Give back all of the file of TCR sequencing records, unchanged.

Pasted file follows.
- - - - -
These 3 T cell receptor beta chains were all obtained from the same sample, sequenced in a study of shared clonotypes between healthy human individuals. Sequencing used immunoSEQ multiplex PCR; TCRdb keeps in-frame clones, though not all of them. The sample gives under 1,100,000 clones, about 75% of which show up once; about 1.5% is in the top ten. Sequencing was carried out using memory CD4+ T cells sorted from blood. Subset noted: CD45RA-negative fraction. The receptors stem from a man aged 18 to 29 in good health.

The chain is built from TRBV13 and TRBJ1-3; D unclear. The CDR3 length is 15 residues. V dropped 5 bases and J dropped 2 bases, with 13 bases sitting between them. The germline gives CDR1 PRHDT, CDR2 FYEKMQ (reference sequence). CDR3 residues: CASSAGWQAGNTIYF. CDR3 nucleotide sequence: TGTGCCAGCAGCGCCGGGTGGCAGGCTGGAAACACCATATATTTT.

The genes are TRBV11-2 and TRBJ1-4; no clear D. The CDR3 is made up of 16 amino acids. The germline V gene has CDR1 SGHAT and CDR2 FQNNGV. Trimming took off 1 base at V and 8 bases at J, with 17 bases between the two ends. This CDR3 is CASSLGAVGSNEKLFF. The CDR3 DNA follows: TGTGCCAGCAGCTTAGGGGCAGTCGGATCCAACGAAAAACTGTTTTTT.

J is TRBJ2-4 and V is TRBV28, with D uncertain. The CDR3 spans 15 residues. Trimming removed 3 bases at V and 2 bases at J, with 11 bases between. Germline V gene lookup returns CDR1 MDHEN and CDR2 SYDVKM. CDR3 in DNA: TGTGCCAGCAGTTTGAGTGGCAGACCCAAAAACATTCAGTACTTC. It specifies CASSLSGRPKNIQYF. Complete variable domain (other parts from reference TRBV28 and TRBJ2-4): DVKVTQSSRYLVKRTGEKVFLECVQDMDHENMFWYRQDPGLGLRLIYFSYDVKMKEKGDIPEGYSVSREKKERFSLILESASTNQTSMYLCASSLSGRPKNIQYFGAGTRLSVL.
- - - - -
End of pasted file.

These 3 T cell receptor beta chains were all obtained from the same sample, sequenced in a study of shared clonotypes between healthy human individuals. Sequencing used immunoSEQ multiplex PCR; TCRdb keeps in-frame clones, though not all of them. The sample gives under 1,100,000 clones, about 75% of which show up once; about 1.5% is in the top ten. Sequencing was carried out using memory CD4+ T cells sorted from blood. Subset noted: CD45RA-negative fraction. The receptors stem from a man aged 18 to 29 in good health.

The chain is built from TRBV13 and TRBJ1-3; D unclear. The CDR3 length is 15 residues. V dropped 5 bases and J dropped 2 bases, with 13 bases sitting between them. The germline gives CDR1 PRHDT, CDR2 FYEKMQ (reference sequence). CDR3 residues: CASSAGWQAGNTIYF. CDR3 nucleotide sequence: TGTGCCAGCAGCGCCGGGTGGCAGGCTGGAAACACCATATATTTT.

The genes are TRBV11-2 and TRBJ1-4; no clear D. The CDR3 is made up of 16 amino acids. The germline V gene has CDR1 SGHAT and CDR2 FQNNGV. Trimming took off 1 base at V and 8 bases at J, with 17 bases between the two ends. This CDR3 is CASSLGAVGSNEKLFF. The CDR3 DNA follows: TGTGCCAGCAGCTTAGGGGCAGTCGGATCCAACGAAAAACTGTTTTTT.

J is TRBJ2-4 and V is TRBV28, with D uncertain. The CDR3 spans 15 residues. Trimming removed 3 bases at V and 2 bases at J, with 11 bases between. Germline V gene lookup returns CDR1 MDHEN and CDR2 SYDVKM. CDR3 in DNA: TGTGCCAGCAGTTTGAGTGGCAGACCCAAAAACATTCAGTACTTC. It specifies CASSLSGRPKNIQYF. Complete variable domain (other parts from reference TRBV28 and TRBJ2-4): DVKVTQSSRYLVKRTGEKVFLECVQDMDHENMFWYRQDPGLGLRLIYFSYDVKMKEKGDIPEGYSVSREKKERFSLILESASTNQTSMYLCASSLSGRPKNIQYFGAGTRLSVL.